Capuana


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Capuana

(Italian kaˈpwaːna)
n
(Biography) Luigi. 1839–1915, Italian realist novelist, dramatist, and critic. His works include the novel Giacinta (1879) and the play Malia (1895)
References in periodicals archive ?
LE PERGAMENE ARAGONESI DELLA MATER ECCLESIA CAPUANA (1443-1449) II.
He talks at length about the decadence of the vocal programme of Sant'Onofrio a Capuana and does not miss the occasion to mention Mattei's acknowledgement of the young vocal teacher Salvatore Rispoli, who sets in music "un di lui salmo" and became the "maestro del secolo".
I'm like a cornered animal, ready to throw the table over on Capuana and Chagra, spill food all over them, slap that crocodile smile off Capuana's fleshy face" (43).
Novels (selected titles): Cyprien Berard, Lord Ruthwen ou Les Vampires/The Vampire Lord Ruthwen, 1820; James Malcolm Rymer, Varney the Vampire: Or, The Feast of Blood, 1847; Paul Feval, Le Chevalier Tenebre /Knightshade, 1860; Paul Feval, La Vampire/The Vampire Countess, 1865; Paul Feval, La Ville Vampire/Vampire City, 1867; Marie Nizet, Le Capitaine Vampire, 1879; Marie Corelli, The Soul of Lilith, 1892; Bram Stoker, Dracula, 1897; Florence Marryat, The Blood of the Vampire, 1897; Luigi Capuana, Un vampiro/A Vampire, 1907; C.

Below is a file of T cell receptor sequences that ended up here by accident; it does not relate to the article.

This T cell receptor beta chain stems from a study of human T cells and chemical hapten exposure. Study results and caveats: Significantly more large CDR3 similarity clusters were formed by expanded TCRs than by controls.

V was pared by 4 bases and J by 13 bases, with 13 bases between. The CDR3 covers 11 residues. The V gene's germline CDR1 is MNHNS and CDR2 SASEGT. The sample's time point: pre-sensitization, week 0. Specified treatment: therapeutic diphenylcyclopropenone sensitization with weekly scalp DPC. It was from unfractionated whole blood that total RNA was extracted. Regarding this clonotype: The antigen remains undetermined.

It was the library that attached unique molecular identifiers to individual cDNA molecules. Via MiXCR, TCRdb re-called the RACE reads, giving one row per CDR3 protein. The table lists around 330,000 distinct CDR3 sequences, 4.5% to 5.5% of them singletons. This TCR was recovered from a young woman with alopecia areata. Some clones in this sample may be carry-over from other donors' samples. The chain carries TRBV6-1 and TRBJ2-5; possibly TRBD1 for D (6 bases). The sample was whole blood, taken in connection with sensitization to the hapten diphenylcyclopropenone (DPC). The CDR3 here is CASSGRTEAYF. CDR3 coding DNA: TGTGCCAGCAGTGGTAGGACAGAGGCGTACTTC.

In particular, the intense activity of collecting, studying, and anthologizing folk material in the last decades of the Ottocento (by Giuseppe Pitre, Laura Gonzenbach, Vittorio Imbriani, Gherardo Nerucci, and many more) provided a huge treasure house of primary materials that were used by authors like Luigi Capuana, Emma Perodi, and others in their creative revisions of fairy tales and other fantastic narratives.
Also other writers, such as Nino Oxilia, Grazia Deledda and Luigi Capuana expressed themselves in favour of the new medium.